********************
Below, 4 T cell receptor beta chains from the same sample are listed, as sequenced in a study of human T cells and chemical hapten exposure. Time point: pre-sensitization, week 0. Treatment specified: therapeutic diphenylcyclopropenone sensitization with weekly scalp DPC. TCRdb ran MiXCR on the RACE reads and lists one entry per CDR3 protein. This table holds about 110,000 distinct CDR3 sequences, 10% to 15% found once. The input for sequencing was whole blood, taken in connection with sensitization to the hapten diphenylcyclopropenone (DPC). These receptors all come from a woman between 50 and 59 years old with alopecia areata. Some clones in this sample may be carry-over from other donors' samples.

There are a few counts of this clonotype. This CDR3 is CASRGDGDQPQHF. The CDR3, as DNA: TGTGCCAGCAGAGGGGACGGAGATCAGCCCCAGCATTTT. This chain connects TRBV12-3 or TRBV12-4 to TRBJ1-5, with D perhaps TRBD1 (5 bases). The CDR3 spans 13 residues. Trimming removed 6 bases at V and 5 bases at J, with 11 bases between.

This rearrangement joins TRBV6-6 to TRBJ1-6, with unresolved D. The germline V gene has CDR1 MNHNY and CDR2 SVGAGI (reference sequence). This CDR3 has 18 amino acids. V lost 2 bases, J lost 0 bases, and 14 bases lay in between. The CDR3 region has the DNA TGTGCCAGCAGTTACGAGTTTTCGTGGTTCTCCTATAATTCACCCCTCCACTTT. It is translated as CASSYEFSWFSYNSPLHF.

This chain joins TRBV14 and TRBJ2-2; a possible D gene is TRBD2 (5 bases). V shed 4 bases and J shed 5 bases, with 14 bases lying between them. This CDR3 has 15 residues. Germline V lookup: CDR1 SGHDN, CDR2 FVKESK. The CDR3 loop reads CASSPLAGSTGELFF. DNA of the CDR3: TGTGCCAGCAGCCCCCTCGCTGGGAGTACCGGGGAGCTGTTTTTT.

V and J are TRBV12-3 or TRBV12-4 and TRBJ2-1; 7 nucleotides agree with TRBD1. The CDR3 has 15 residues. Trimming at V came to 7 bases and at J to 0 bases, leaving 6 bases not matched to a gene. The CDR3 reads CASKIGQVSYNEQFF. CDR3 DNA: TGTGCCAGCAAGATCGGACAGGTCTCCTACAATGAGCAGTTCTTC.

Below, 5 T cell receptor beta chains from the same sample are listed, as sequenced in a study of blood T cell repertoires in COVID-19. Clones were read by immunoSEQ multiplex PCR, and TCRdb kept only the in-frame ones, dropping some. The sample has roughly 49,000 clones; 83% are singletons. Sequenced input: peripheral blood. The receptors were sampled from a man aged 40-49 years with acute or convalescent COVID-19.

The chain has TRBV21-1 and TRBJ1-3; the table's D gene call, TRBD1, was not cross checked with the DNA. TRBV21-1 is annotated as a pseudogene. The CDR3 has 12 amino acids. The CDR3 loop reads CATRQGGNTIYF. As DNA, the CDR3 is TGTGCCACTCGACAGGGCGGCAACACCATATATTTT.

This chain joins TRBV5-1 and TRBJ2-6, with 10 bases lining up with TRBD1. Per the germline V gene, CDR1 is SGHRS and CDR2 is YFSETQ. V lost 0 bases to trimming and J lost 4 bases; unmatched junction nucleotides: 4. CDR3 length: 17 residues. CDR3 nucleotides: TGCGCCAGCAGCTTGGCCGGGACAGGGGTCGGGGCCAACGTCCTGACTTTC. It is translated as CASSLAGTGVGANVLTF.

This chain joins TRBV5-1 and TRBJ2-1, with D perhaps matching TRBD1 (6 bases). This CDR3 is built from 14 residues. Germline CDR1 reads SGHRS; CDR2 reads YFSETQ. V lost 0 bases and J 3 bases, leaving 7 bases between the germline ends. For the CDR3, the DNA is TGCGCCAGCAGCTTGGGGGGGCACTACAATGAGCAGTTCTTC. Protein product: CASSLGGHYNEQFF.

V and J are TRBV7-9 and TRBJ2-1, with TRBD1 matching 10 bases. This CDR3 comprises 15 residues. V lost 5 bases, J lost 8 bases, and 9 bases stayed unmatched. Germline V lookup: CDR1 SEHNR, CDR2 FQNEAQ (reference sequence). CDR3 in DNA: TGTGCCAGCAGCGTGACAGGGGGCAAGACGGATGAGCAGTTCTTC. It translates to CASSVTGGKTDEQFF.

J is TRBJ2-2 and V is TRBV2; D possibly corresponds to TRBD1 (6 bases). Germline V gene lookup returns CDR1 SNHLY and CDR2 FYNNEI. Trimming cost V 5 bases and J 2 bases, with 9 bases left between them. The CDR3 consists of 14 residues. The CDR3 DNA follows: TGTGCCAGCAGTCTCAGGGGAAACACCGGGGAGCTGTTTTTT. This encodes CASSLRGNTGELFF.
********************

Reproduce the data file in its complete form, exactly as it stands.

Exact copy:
Below, 4 T cell receptor beta chains from the same sample are listed, as sequenced in a study of human T cells and chemical hapten exposure. Time point: pre-sensitization, week 0. Treatment specified: therapeutic diphenylcyclopropenone sensitization with weekly scalp DPC. TCRdb ran MiXCR on the RACE reads and lists one entry per CDR3 protein. This table holds about 110,000 distinct CDR3 sequences, 10% to 15% found once. The input for sequencing was whole blood, taken in connection with sensitization to the hapten diphenylcyclopropenone (DPC). These receptors all come from a woman between 50 and 59 years old with alopecia areata. Some clones in this sample may be carry-over from other donors' samples.

There are a few counts of this clonotype. This CDR3 is CASRGDGDQPQHF. The CDR3, as DNA: TGTGCCAGCAGAGGGGACGGAGATCAGCCCCAGCATTTT. This chain connects TRBV12-3 or TRBV12-4 to TRBJ1-5, with D perhaps TRBD1 (5 bases). The CDR3 spans 13 residues. Trimming removed 6 bases at V and 5 bases at J, with 11 bases between.

This rearrangement joins TRBV6-6 to TRBJ1-6, with unresolved D. The germline V gene has CDR1 MNHNY and CDR2 SVGAGI (reference sequence). This CDR3 has 18 amino acids. V lost 2 bases, J lost 0 bases, and 14 bases lay in between. The CDR3 region has the DNA TGTGCCAGCAGTTACGAGTTTTCGTGGTTCTCCTATAATTCACCCCTCCACTTT. It is translated as CASSYEFSWFSYNSPLHF.

This chain joins TRBV14 and TRBJ2-2; a possible D gene is TRBD2 (5 bases). V shed 4 bases and J shed 5 bases, with 14 bases lying between them. This CDR3 has 15 residues. Germline V lookup: CDR1 SGHDN, CDR2 FVKESK. The CDR3 loop reads CASSPLAGSTGELFF. DNA of the CDR3: TGTGCCAGCAGCCCCCTCGCTGGGAGTACCGGGGAGCTGTTTTTT.

V and J are TRBV12-3 or TRBV12-4 and TRBJ2-1; 7 nucleotides agree with TRBD1. The CDR3 has 15 residues. Trimming at V came to 7 bases and at J to 0 bases, leaving 6 bases not matched to a gene. The CDR3 reads CASKIGQVSYNEQFF. CDR3 DNA: TGTGCCAGCAAGATCGGACAGGTCTCCTACAATGAGCAGTTCTTC.

Below, 5 T cell receptor beta chains from the same sample are listed, as sequenced in a study of blood T cell repertoires in COVID-19. Clones were read by immunoSEQ multiplex PCR, and TCRdb kept only the in-frame ones, dropping some. The sample has roughly 49,000 clones; 83% are singletons. Sequenced input: peripheral blood. The receptors were sampled from a man aged 40-49 years with acute or convalescent COVID-19.

The chain has TRBV21-1 and TRBJ1-3; the table's D gene call, TRBD1, was not cross checked with the DNA. TRBV21-1 is annotated as a pseudogene. The CDR3 has 12 amino acids. The CDR3 loop reads CATRQGGNTIYF. As DNA, the CDR3 is TGTGCCACTCGACAGGGCGGCAACACCATATATTTT.

This chain joins TRBV5-1 and TRBJ2-6, with 10 bases lining up with TRBD1. Per the germline V gene, CDR1 is SGHRS and CDR2 is YFSETQ. V lost 0 bases to trimming and J lost 4 bases; unmatched junction nucleotides: 4. CDR3 length: 17 residues. CDR3 nucleotides: TGCGCCAGCAGCTTGGCCGGGACAGGGGTCGGGGCCAACGTCCTGACTTTC. It is translated as CASSLAGTGVGANVLTF.

This chain joins TRBV5-1 and TRBJ2-1, with D perhaps matching TRBD1 (6 bases). This CDR3 is built from 14 residues. Germline CDR1 reads SGHRS; CDR2 reads YFSETQ. V lost 0 bases and J 3 bases, leaving 7 bases between the germline ends. For the CDR3, the DNA is TGCGCCAGCAGCTTGGGGGGGCACTACAATGAGCAGTTCTTC. Protein product: CASSLGGHYNEQFF.

V and J are TRBV7-9 and TRBJ2-1, with TRBD1 matching 10 bases. This CDR3 comprises 15 residues. V lost 5 bases, J lost 8 bases, and 9 bases stayed unmatched. Germline V lookup: CDR1 SEHNR, CDR2 FQNEAQ (reference sequence). CDR3 in DNA: TGTGCCAGCAGCGTGACAGGGGGCAAGACGGATGAGCAGTTCTTC. It translates to CASSVTGGKTDEQFF.

J is TRBJ2-2 and V is TRBV2; D possibly corresponds to TRBD1 (6 bases). Germline V gene lookup returns CDR1 SNHLY and CDR2 FYNNEI. Trimming cost V 5 bases and J 2 bases, with 9 bases left between them. The CDR3 consists of 14 residues. The CDR3 DNA follows: TGTGCCAGCAGTCTCAGGGGAAACACCGGGGAGCTGTTTTTT. This encodes CASSLRGNTGELFF.